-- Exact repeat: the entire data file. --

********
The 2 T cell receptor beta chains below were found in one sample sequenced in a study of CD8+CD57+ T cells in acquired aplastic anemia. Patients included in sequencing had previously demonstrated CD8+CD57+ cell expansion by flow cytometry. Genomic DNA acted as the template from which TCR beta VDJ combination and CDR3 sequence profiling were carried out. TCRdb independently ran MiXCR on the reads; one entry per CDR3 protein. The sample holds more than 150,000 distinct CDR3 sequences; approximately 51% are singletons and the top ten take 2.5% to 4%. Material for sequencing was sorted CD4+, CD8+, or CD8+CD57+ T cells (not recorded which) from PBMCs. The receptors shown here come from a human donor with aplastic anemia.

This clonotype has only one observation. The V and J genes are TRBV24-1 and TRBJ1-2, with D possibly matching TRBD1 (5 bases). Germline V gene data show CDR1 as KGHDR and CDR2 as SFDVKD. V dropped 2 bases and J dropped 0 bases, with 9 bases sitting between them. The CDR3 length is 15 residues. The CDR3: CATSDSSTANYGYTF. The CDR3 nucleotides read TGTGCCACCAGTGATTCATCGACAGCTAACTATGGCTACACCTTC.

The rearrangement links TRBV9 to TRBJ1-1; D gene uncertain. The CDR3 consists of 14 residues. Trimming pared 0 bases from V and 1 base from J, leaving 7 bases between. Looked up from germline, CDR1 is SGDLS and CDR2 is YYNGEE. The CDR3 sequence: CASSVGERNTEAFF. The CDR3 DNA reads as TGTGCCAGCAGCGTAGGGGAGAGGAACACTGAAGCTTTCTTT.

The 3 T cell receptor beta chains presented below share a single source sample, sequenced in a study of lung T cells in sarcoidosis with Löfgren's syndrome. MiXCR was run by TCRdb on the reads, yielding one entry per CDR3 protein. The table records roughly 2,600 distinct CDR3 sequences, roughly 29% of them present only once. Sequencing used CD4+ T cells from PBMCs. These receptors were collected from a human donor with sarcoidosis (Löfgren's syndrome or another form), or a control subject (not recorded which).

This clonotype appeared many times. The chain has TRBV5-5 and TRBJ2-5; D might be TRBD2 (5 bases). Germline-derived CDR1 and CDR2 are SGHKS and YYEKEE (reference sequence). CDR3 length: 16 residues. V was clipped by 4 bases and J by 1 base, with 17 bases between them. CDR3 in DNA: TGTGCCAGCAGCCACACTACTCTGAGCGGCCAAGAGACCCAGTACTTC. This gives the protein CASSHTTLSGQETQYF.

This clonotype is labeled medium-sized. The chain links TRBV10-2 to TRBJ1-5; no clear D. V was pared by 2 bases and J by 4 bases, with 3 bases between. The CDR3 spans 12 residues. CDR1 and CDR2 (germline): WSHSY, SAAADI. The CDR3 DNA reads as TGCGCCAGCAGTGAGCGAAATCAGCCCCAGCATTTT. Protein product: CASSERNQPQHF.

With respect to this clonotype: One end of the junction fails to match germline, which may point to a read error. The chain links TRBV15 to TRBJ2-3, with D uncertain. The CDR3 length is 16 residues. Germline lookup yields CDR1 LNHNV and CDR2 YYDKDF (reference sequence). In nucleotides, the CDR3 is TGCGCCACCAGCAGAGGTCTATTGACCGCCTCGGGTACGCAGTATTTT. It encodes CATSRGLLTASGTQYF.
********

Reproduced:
The 2 T cell receptor beta chains below were found in one sample sequenced in a study of CD8+CD57+ T cells in acquired aplastic anemia. Patients included in sequencing had previously demonstrated CD8+CD57+ cell expansion by flow cytometry. Genomic DNA acted as the template from which TCR beta VDJ combination and CDR3 sequence profiling were carried out. TCRdb independently ran MiXCR on the reads; one entry per CDR3 protein. The sample holds more than 150,000 distinct CDR3 sequences; approximately 51% are singletons and the top ten take 2.5% to 4%. Material for sequencing was sorted CD4+, CD8+, or CD8+CD57+ T cells (not recorded which) from PBMCs. The receptors shown here come from a human donor with aplastic anemia.

This clonotype has only one observation. The V and J genes are TRBV24-1 and TRBJ1-2, with D possibly matching TRBD1 (5 bases). Germline V gene data show CDR1 as KGHDR and CDR2 as SFDVKD. V dropped 2 bases and J dropped 0 bases, with 9 bases sitting between them. The CDR3 length is 15 residues. The CDR3: CATSDSSTANYGYTF. The CDR3 nucleotides read TGTGCCACCAGTGATTCATCGACAGCTAACTATGGCTACACCTTC.

The rearrangement links TRBV9 to TRBJ1-1; D gene uncertain. The CDR3 consists of 14 residues. Trimming pared 0 bases from V and 1 base from J, leaving 7 bases between. Looked up from germline, CDR1 is SGDLS and CDR2 is YYNGEE. The CDR3 sequence: CASSVGERNTEAFF. The CDR3 DNA reads as TGTGCCAGCAGCGTAGGGGAGAGGAACACTGAAGCTTTCTTT.

The 3 T cell receptor beta chains presented below share a single source sample, sequenced in a study of lung T cells in sarcoidosis with Löfgren's syndrome. MiXCR was run by TCRdb on the reads, yielding one entry per CDR3 protein. The table records roughly 2,600 distinct CDR3 sequences, roughly 29% of them present only once. Sequencing used CD4+ T cells from PBMCs. These receptors were collected from a human donor with sarcoidosis (Löfgren's syndrome or another form), or a control subject (not recorded which).

This clonotype appeared many times. The chain has TRBV5-5 and TRBJ2-5; D might be TRBD2 (5 bases). Germline-derived CDR1 and CDR2 are SGHKS and YYEKEE (reference sequence). CDR3 length: 16 residues. V was clipped by 4 bases and J by 1 base, with 17 bases between them. CDR3 in DNA: TGTGCCAGCAGCCACACTACTCTGAGCGGCCAAGAGACCCAGTACTTC. This gives the protein CASSHTTLSGQETQYF.

This clonotype is labeled medium-sized. The chain links TRBV10-2 to TRBJ1-5; no clear D. V was pared by 2 bases and J by 4 bases, with 3 bases between. The CDR3 spans 12 residues. CDR1 and CDR2 (germline): WSHSY, SAAADI. The CDR3 DNA reads as TGCGCCAGCAGTGAGCGAAATCAGCCCCAGCATTTT. Protein product: CASSERNQPQHF.

With respect to this clonotype: One end of the junction fails to match germline, which may point to a read error. The chain links TRBV15 to TRBJ2-3, with D uncertain. The CDR3 length is 16 residues. Germline lookup yields CDR1 LNHNV and CDR2 YYDKDF (reference sequence). In nucleotides, the CDR3 is TGCGCCACCAGCAGAGGTCTATTGACCGCCTCGGGTACGCAGTATTTT. It encodes CATSRGLLTASGTQYF.